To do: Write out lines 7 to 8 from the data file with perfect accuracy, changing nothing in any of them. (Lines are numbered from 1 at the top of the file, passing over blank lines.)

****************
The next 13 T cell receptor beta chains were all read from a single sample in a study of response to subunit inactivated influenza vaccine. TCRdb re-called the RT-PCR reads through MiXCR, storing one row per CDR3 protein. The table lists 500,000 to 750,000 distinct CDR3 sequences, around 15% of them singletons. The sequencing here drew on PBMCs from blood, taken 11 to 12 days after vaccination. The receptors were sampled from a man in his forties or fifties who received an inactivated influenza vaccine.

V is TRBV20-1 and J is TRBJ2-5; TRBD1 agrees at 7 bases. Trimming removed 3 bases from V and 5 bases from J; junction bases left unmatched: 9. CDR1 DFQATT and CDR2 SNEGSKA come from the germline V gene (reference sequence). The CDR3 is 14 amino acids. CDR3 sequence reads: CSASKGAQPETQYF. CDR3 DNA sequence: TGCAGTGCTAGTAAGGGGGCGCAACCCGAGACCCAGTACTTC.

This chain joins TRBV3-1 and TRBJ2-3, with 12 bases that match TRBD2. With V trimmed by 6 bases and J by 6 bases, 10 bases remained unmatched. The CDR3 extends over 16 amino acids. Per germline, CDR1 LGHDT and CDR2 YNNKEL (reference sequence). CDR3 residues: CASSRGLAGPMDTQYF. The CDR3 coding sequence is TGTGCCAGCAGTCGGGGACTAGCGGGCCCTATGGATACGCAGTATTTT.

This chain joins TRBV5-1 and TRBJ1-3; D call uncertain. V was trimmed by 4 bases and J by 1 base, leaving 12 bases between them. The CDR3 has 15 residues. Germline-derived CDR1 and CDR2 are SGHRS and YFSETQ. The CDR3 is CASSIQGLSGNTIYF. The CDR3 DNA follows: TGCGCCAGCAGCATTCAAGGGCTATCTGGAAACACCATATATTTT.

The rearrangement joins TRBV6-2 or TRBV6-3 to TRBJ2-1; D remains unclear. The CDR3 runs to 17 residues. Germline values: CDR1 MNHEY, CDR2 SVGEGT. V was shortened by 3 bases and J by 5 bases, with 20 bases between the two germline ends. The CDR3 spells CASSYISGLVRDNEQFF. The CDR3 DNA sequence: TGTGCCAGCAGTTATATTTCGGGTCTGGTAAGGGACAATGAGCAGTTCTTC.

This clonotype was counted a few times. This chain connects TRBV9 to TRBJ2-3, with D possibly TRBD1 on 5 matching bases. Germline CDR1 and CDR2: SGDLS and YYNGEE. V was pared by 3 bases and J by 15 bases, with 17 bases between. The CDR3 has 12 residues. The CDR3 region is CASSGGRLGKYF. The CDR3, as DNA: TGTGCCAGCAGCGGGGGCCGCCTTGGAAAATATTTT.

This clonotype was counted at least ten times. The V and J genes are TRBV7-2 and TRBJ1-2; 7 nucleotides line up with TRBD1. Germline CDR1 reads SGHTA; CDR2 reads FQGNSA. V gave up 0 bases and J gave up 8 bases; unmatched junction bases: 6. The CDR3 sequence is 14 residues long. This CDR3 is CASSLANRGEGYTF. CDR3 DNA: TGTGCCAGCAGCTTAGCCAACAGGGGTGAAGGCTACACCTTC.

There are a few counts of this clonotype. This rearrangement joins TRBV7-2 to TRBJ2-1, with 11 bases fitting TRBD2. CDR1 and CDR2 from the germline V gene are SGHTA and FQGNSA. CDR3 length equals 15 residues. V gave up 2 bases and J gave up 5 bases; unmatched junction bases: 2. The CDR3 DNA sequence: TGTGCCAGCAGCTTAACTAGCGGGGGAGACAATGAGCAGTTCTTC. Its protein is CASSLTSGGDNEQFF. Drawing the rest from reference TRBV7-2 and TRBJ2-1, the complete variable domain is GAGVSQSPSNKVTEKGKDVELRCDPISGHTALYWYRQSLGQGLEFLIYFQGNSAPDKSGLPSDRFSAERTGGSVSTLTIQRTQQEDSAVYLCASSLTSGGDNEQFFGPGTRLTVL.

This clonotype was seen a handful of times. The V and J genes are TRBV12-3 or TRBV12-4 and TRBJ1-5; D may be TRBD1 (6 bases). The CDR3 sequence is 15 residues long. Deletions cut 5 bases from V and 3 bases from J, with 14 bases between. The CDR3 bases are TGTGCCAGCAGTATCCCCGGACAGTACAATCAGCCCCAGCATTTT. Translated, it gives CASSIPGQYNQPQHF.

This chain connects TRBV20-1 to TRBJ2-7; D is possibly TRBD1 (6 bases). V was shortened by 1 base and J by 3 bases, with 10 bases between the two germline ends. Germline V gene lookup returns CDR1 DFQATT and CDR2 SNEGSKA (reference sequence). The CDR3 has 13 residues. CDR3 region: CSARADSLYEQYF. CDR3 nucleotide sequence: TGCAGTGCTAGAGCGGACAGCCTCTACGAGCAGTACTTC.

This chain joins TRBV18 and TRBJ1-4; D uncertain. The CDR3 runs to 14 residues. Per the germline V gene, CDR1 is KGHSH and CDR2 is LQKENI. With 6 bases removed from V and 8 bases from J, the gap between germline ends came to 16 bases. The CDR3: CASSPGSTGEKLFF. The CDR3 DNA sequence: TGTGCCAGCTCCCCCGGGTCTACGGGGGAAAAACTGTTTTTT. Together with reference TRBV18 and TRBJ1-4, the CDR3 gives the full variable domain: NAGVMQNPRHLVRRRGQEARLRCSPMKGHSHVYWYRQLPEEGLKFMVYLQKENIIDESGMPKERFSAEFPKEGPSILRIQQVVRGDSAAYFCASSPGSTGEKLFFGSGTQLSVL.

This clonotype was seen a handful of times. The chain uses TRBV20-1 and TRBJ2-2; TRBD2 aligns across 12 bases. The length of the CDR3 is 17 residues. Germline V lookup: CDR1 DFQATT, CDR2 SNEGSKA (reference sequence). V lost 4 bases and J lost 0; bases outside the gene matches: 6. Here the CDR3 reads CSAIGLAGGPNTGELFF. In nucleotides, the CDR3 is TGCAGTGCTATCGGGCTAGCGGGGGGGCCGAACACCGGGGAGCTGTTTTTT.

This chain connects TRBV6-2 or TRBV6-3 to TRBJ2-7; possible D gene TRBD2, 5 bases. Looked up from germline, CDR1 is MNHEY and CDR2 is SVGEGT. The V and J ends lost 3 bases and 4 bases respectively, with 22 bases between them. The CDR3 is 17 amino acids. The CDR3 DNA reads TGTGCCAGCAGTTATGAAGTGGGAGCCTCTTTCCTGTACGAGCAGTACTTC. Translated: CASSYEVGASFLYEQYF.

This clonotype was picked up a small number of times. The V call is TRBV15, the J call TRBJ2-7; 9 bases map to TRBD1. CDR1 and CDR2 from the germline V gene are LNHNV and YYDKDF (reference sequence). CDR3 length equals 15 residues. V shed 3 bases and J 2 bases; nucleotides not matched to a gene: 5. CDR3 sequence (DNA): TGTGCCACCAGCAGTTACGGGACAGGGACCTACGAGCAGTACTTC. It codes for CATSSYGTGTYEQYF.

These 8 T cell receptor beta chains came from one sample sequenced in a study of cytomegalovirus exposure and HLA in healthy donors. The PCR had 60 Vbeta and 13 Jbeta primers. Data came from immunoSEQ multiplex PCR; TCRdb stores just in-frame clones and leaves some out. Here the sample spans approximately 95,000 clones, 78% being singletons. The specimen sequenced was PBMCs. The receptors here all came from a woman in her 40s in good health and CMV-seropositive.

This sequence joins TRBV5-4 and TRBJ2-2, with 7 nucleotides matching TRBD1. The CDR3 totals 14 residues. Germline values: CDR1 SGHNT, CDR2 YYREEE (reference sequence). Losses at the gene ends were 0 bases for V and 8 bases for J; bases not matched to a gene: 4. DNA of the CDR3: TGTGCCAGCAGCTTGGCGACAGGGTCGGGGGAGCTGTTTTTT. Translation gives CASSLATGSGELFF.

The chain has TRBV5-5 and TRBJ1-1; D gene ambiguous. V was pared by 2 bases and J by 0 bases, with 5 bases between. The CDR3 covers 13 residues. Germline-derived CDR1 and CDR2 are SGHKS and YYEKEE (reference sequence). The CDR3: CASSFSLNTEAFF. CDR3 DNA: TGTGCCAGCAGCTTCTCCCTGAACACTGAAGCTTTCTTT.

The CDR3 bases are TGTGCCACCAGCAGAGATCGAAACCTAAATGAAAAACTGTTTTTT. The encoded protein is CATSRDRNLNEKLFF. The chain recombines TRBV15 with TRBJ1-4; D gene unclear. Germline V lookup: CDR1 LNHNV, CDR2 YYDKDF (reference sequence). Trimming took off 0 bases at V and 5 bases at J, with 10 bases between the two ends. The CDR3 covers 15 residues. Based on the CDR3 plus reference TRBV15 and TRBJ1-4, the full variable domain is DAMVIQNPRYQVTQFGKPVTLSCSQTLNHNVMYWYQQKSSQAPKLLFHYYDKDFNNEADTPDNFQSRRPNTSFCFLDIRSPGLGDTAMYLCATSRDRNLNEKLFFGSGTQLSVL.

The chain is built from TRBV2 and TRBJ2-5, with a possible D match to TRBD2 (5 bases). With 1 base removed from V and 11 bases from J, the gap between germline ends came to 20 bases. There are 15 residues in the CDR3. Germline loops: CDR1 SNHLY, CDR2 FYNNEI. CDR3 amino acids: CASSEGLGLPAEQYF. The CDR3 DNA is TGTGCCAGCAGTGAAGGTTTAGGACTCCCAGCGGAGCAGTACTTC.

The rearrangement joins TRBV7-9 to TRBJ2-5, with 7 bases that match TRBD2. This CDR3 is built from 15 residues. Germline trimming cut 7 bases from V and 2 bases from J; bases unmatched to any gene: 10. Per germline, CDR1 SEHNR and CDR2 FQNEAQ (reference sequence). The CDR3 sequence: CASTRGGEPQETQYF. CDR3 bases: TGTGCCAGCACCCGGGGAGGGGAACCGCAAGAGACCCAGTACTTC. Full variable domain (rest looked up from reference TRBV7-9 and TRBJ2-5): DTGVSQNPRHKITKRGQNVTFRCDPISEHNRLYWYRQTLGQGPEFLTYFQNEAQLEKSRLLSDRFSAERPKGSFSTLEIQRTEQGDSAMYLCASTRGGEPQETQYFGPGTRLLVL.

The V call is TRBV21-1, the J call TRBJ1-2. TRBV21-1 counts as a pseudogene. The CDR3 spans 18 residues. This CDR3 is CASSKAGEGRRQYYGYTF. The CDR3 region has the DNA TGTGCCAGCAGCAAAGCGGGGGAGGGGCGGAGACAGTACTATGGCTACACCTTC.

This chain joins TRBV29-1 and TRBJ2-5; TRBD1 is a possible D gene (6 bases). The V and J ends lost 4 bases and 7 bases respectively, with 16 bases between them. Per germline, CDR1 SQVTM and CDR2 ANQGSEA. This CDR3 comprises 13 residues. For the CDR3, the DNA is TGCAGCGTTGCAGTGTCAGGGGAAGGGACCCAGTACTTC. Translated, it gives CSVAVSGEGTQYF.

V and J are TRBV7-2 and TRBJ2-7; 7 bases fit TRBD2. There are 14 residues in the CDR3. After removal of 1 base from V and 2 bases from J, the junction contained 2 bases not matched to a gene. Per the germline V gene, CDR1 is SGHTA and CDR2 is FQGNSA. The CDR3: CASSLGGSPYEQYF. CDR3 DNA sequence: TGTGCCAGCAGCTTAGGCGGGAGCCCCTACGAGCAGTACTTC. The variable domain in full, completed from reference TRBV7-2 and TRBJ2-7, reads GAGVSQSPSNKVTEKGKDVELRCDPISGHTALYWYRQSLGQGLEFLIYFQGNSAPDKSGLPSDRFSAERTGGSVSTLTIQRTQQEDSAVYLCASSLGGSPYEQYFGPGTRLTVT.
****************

This clonotype was counted at least ten times. The V and J genes are TRBV7-2 and TRBJ1-2; 7 nucleotides line up with TRBD1. Germline CDR1 reads SGHTA; CDR2 reads FQGNSA. V gave up 0 bases and J gave up 8 bases; unmatched junction bases: 6. The CDR3 sequence is 14 residues long. This CDR3 is CASSLANRGEGYTF. CDR3 DNA: TGTGCCAGCAGCTTAGCCAACAGGGGTGAAGGCTACACCTTC.

There are a few counts of this clonotype. This rearrangement joins TRBV7-2 to TRBJ2-1, with 11 bases fitting TRBD2. CDR1 and CDR2 from the germline V gene are SGHTA and FQGNSA. CDR3 length equals 15 residues. V gave up 2 bases and J gave up 5 bases; unmatched junction bases: 2. The CDR3 DNA sequence: TGTGCCAGCAGCTTAACTAGCGGGGGAGACAATGAGCAGTTCTTC. Its protein is CASSLTSGGDNEQFF. Drawing the rest from reference TRBV7-2 and TRBJ2-1, the complete variable domain is GAGVSQSPSNKVTEKGKDVELRCDPISGHTALYWYRQSLGQGLEFLIYFQGNSAPDKSGLPSDRFSAERTGGSVSTLTIQRTQQEDSAVYLCASSLTSGGDNEQFFGPGTRLTVL.